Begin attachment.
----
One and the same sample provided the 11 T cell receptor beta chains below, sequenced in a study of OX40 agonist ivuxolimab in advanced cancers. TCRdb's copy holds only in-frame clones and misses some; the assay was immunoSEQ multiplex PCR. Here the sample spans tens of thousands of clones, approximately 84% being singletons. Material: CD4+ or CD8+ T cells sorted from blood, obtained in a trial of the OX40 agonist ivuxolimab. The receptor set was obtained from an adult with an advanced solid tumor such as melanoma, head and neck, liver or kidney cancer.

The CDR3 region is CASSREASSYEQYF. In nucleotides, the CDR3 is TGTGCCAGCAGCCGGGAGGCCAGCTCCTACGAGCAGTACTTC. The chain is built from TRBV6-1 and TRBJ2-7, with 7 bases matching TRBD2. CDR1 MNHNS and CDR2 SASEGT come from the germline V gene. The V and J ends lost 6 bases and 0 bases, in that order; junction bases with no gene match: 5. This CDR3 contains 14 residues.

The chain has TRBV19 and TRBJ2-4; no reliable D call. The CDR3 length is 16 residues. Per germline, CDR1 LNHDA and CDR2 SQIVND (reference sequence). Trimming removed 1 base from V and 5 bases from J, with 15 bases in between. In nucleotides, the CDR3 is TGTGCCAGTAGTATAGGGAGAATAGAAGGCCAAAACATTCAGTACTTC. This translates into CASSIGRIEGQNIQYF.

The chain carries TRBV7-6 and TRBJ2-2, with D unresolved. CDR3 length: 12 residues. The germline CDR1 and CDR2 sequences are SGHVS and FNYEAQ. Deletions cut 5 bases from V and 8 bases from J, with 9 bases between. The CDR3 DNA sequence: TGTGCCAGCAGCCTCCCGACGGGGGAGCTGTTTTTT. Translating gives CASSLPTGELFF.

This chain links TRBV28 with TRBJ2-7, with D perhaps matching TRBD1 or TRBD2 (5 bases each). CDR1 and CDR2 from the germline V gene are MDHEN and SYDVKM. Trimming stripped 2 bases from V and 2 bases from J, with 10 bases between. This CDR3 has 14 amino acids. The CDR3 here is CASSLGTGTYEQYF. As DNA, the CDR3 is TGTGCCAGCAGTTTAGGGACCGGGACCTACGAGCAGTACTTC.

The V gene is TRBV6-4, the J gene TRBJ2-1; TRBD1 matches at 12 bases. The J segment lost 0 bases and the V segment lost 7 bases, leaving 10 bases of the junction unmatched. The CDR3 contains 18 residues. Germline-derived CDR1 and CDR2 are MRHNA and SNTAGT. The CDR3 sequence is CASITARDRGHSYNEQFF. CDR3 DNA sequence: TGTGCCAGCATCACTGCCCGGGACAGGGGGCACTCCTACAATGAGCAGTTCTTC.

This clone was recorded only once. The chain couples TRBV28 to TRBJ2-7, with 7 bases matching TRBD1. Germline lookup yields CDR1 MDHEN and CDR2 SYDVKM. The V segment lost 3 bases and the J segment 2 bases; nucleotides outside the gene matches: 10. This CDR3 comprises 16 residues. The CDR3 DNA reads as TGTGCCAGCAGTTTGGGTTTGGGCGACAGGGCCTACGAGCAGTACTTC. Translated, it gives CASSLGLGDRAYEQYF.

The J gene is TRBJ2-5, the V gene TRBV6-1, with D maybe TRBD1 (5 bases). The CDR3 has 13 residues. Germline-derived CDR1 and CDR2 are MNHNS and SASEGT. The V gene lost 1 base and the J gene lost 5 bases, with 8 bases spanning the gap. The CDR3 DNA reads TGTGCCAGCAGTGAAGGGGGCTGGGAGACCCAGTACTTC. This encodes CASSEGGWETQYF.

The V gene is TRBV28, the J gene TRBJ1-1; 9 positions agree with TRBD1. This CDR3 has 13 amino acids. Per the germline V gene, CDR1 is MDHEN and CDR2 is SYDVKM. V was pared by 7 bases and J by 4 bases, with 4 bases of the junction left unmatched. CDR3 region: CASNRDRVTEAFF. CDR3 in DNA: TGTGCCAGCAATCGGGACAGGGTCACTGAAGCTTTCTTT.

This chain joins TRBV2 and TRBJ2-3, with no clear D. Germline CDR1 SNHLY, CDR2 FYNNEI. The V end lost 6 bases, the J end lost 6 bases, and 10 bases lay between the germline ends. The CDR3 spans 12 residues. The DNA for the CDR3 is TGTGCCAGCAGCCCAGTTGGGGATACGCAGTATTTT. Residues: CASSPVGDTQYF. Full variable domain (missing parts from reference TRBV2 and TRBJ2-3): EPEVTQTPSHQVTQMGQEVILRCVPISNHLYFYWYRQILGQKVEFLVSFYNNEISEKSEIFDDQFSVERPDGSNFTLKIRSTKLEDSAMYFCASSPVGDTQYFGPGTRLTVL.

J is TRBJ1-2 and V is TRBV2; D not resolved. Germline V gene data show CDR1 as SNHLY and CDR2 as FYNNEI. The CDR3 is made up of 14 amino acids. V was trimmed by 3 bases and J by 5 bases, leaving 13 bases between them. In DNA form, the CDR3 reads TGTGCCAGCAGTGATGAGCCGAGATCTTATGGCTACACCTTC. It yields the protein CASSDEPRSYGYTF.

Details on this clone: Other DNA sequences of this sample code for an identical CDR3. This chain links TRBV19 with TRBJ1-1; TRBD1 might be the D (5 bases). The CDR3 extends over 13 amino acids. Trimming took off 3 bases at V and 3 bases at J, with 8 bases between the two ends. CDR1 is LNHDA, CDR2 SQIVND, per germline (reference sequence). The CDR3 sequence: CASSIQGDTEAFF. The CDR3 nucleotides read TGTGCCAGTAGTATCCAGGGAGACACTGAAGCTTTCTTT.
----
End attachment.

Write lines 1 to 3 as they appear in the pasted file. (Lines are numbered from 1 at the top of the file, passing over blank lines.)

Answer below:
One and the same sample provided the 11 T cell receptor beta chains below, sequenced in a study of OX40 agonist ivuxolimab in advanced cancers. TCRdb's copy holds only in-frame clones and misses some; the assay was immunoSEQ multiplex PCR. Here the sample spans tens of thousands of clones, approximately 84% being singletons. Material: CD4+ or CD8+ T cells sorted from blood, obtained in a trial of the OX40 agonist ivuxolimab. The receptor set was obtained from an adult with an advanced solid tumor such as melanoma, head and neck, liver or kidney cancer.

The CDR3 region is CASSREASSYEQYF. In nucleotides, the CDR3 is TGTGCCAGCAGCCGGGAGGCCAGCTCCTACGAGCAGTACTTC. The chain is built from TRBV6-1 and TRBJ2-7, with 7 bases matching TRBD2. CDR1 MNHNS and CDR2 SASEGT come from the germline V gene. The V and J ends lost 6 bases and 0 bases, in that order; junction bases with no gene match: 5. This CDR3 contains 14 residues.

The chain has TRBV19 and TRBJ2-4; no reliable D call. The CDR3 length is 16 residues. Per germline, CDR1 LNHDA and CDR2 SQIVND (reference sequence). Trimming removed 1 base from V and 5 bases from J, with 15 bases in between. In nucleotides, the CDR3 is TGTGCCAGTAGTATAGGGAGAATAGAAGGCCAAAACATTCAGTACTTC. This translates into CASSIGRIEGQNIQYF.